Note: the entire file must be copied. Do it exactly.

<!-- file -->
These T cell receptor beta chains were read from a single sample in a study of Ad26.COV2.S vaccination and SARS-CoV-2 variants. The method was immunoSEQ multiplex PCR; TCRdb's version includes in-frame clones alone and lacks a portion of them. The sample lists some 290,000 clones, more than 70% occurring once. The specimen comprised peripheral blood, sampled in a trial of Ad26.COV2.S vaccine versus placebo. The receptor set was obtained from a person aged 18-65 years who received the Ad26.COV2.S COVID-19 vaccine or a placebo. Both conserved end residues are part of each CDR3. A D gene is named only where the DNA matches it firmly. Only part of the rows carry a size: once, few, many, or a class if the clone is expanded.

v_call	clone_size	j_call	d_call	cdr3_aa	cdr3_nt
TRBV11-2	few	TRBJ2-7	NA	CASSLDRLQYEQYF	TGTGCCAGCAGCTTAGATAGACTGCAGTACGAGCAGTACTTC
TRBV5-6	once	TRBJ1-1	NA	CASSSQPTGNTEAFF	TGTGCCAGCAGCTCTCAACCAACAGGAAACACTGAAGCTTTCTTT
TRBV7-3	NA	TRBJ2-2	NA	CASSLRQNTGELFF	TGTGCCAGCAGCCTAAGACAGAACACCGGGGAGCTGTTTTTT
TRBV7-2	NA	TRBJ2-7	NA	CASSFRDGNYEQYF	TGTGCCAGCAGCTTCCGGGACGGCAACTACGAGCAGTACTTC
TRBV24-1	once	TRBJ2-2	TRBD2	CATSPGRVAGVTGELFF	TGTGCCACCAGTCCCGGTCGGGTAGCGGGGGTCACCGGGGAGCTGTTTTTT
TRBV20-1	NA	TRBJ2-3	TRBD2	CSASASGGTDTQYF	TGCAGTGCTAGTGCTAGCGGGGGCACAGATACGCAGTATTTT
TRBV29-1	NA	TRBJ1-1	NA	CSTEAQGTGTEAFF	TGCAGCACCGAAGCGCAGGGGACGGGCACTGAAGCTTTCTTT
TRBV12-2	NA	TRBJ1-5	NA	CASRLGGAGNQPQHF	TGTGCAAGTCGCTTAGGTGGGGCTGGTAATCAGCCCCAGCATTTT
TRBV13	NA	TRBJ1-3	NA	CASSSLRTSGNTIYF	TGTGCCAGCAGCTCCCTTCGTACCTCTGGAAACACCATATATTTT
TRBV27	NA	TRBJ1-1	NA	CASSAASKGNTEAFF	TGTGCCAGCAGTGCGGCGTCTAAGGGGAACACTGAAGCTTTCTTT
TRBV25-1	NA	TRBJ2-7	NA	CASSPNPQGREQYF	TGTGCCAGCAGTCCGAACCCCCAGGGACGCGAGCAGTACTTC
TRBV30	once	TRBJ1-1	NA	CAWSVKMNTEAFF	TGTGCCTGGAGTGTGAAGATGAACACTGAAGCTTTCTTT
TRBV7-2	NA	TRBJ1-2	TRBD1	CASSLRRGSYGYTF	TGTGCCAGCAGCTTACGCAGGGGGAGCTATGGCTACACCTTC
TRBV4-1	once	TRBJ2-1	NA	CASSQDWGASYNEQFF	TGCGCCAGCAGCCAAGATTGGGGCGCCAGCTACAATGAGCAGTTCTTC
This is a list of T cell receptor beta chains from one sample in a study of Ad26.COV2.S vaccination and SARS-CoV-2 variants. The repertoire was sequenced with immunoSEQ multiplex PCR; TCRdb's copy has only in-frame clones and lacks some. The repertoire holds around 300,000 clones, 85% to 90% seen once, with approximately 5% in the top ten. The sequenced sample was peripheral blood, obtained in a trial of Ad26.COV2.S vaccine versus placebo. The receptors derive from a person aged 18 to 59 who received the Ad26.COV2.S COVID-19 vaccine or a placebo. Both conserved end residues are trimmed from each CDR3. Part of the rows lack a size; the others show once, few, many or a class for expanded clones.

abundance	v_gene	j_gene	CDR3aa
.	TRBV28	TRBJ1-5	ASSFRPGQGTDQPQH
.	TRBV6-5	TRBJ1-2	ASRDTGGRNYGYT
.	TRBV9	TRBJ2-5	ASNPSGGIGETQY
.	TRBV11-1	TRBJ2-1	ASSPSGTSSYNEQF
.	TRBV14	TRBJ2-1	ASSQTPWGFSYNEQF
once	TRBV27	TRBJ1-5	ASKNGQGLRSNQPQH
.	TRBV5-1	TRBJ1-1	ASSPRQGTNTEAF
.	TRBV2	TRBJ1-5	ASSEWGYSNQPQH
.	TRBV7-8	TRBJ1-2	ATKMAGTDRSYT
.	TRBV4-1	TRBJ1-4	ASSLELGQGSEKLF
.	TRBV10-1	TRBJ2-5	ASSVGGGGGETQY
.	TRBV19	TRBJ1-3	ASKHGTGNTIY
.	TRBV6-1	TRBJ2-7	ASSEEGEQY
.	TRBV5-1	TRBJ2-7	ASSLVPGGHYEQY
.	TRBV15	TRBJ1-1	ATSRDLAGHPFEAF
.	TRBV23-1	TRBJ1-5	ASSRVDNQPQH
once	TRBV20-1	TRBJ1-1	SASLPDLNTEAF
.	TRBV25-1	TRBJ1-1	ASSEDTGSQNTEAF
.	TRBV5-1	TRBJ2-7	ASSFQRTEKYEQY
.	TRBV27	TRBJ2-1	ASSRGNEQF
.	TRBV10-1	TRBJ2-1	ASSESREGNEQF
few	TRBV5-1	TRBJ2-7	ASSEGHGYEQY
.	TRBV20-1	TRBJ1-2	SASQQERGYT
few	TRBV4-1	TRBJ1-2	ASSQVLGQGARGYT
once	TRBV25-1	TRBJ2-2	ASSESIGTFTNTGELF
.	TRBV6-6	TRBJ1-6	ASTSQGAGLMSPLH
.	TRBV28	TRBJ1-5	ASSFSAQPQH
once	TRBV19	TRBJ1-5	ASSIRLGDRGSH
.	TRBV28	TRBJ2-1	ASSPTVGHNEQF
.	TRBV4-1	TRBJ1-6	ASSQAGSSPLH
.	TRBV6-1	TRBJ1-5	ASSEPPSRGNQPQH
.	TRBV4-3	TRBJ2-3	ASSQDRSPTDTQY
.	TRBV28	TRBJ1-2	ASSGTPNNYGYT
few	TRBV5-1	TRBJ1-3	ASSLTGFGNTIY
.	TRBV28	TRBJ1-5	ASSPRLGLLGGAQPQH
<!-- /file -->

These T cell receptor beta chains were read from a single sample in a study of Ad26.COV2.S vaccination and SARS-CoV-2 variants. The method was immunoSEQ multiplex PCR; TCRdb's version includes in-frame clones alone and lacks a portion of them. The sample lists some 290,000 clones, more than 70% occurring once. The specimen comprised peripheral blood, sampled in a trial of Ad26.COV2.S vaccine versus placebo. The receptor set was obtained from a person aged 18-65 years who received the Ad26.COV2.S COVID-19 vaccine or a placebo. Both conserved end residues are part of each CDR3. A D gene is named only where the DNA matches it firmly. Only part of the rows carry a size: once, few, many, or a class if the clone is expanded.

v_call	clone_size	j_call	d_call	cdr3_aa	cdr3_nt
TRBV11-2	few	TRBJ2-7	NA	CASSLDRLQYEQYF	TGTGCCAGCAGCTTAGATAGACTGCAGTACGAGCAGTACTTC
TRBV5-6	once	TRBJ1-1	NA	CASSSQPTGNTEAFF	TGTGCCAGCAGCTCTCAACCAACAGGAAACACTGAAGCTTTCTTT
TRBV7-3	NA	TRBJ2-2	NA	CASSLRQNTGELFF	TGTGCCAGCAGCCTAAGACAGAACACCGGGGAGCTGTTTTTT
TRBV7-2	NA	TRBJ2-7	NA	CASSFRDGNYEQYF	TGTGCCAGCAGCTTCCGGGACGGCAACTACGAGCAGTACTTC
TRBV24-1	once	TRBJ2-2	TRBD2	CATSPGRVAGVTGELFF	TGTGCCACCAGTCCCGGTCGGGTAGCGGGGGTCACCGGGGAGCTGTTTTTT
TRBV20-1	NA	TRBJ2-3	TRBD2	CSASASGGTDTQYF	TGCAGTGCTAGTGCTAGCGGGGGCACAGATACGCAGTATTTT
TRBV29-1	NA	TRBJ1-1	NA	CSTEAQGTGTEAFF	TGCAGCACCGAAGCGCAGGGGACGGGCACTGAAGCTTTCTTT
TRBV12-2	NA	TRBJ1-5	NA	CASRLGGAGNQPQHF	TGTGCAAGTCGCTTAGGTGGGGCTGGTAATCAGCCCCAGCATTTT
TRBV13	NA	TRBJ1-3	NA	CASSSLRTSGNTIYF	TGTGCCAGCAGCTCCCTTCGTACCTCTGGAAACACCATATATTTT
TRBV27	NA	TRBJ1-1	NA	CASSAASKGNTEAFF	TGTGCCAGCAGTGCGGCGTCTAAGGGGAACACTGAAGCTTTCTTT
TRBV25-1	NA	TRBJ2-7	NA	CASSPNPQGREQYF	TGTGCCAGCAGTCCGAACCCCCAGGGACGCGAGCAGTACTTC
TRBV30	once	TRBJ1-1	NA	CAWSVKMNTEAFF	TGTGCCTGGAGTGTGAAGATGAACACTGAAGCTTTCTTT
TRBV7-2	NA	TRBJ1-2	TRBD1	CASSLRRGSYGYTF	TGTGCCAGCAGCTTACGCAGGGGGAGCTATGGCTACACCTTC
TRBV4-1	once	TRBJ2-1	NA	CASSQDWGASYNEQFF	TGCGCCAGCAGCCAAGATTGGGGCGCCAGCTACAATGAGCAGTTCTTC
This is a list of T cell receptor beta chains from one sample in a study of Ad26.COV2.S vaccination and SARS-CoV-2 variants. The repertoire was sequenced with immunoSEQ multiplex PCR; TCRdb's copy has only in-frame clones and lacks some. The repertoire holds around 300,000 clones, 85% to 90% seen once, with approximately 5% in the top ten. The sequenced sample was peripheral blood, obtained in a trial of Ad26.COV2.S vaccine versus placebo. The receptors derive from a person aged 18 to 59 who received the Ad26.COV2.S COVID-19 vaccine or a placebo. Both conserved end residues are trimmed from each CDR3. Part of the rows lack a size; the others show once, few, many or a class for expanded clones.

abundance	v_gene	j_gene	CDR3aa
.	TRBV28	TRBJ1-5	ASSFRPGQGTDQPQH
.	TRBV6-5	TRBJ1-2	ASRDTGGRNYGYT
.	TRBV9	TRBJ2-5	ASNPSGGIGETQY
.	TRBV11-1	TRBJ2-1	ASSPSGTSSYNEQF
.	TRBV14	TRBJ2-1	ASSQTPWGFSYNEQF
once	TRBV27	TRBJ1-5	ASKNGQGLRSNQPQH
.	TRBV5-1	TRBJ1-1	ASSPRQGTNTEAF
.	TRBV2	TRBJ1-5	ASSEWGYSNQPQH
.	TRBV7-8	TRBJ1-2	ATKMAGTDRSYT
.	TRBV4-1	TRBJ1-4	ASSLELGQGSEKLF
.	TRBV10-1	TRBJ2-5	ASSVGGGGGETQY
.	TRBV19	TRBJ1-3	ASKHGTGNTIY
.	TRBV6-1	TRBJ2-7	ASSEEGEQY
.	TRBV5-1	TRBJ2-7	ASSLVPGGHYEQY
.	TRBV15	TRBJ1-1	ATSRDLAGHPFEAF
.	TRBV23-1	TRBJ1-5	ASSRVDNQPQH
once	TRBV20-1	TRBJ1-1	SASLPDLNTEAF
.	TRBV25-1	TRBJ1-1	ASSEDTGSQNTEAF
.	TRBV5-1	TRBJ2-7	ASSFQRTEKYEQY
.	TRBV27	TRBJ2-1	ASSRGNEQF
.	TRBV10-1	TRBJ2-1	ASSESREGNEQF
few	TRBV5-1	TRBJ2-7	ASSEGHGYEQY
.	TRBV20-1	TRBJ1-2	SASQQERGYT
few	TRBV4-1	TRBJ1-2	ASSQVLGQGARGYT
once	TRBV25-1	TRBJ2-2	ASSESIGTFTNTGELF
.	TRBV6-6	TRBJ1-6	ASTSQGAGLMSPLH
.	TRBV28	TRBJ1-5	ASSFSAQPQH
once	TRBV19	TRBJ1-5	ASSIRLGDRGSH
.	TRBV28	TRBJ2-1	ASSPTVGHNEQF
.	TRBV4-1	TRBJ1-6	ASSQAGSSPLH
.	TRBV6-1	TRBJ1-5	ASSEPPSRGNQPQH
.	TRBV4-3	TRBJ2-3	ASSQDRSPTDTQY
.	TRBV28	TRBJ1-2	ASSGTPNNYGYT
few	TRBV5-1	TRBJ1-3	ASSLTGFGNTIY
.	TRBV28	TRBJ1-5	ASSPRLGLLGGAQPQH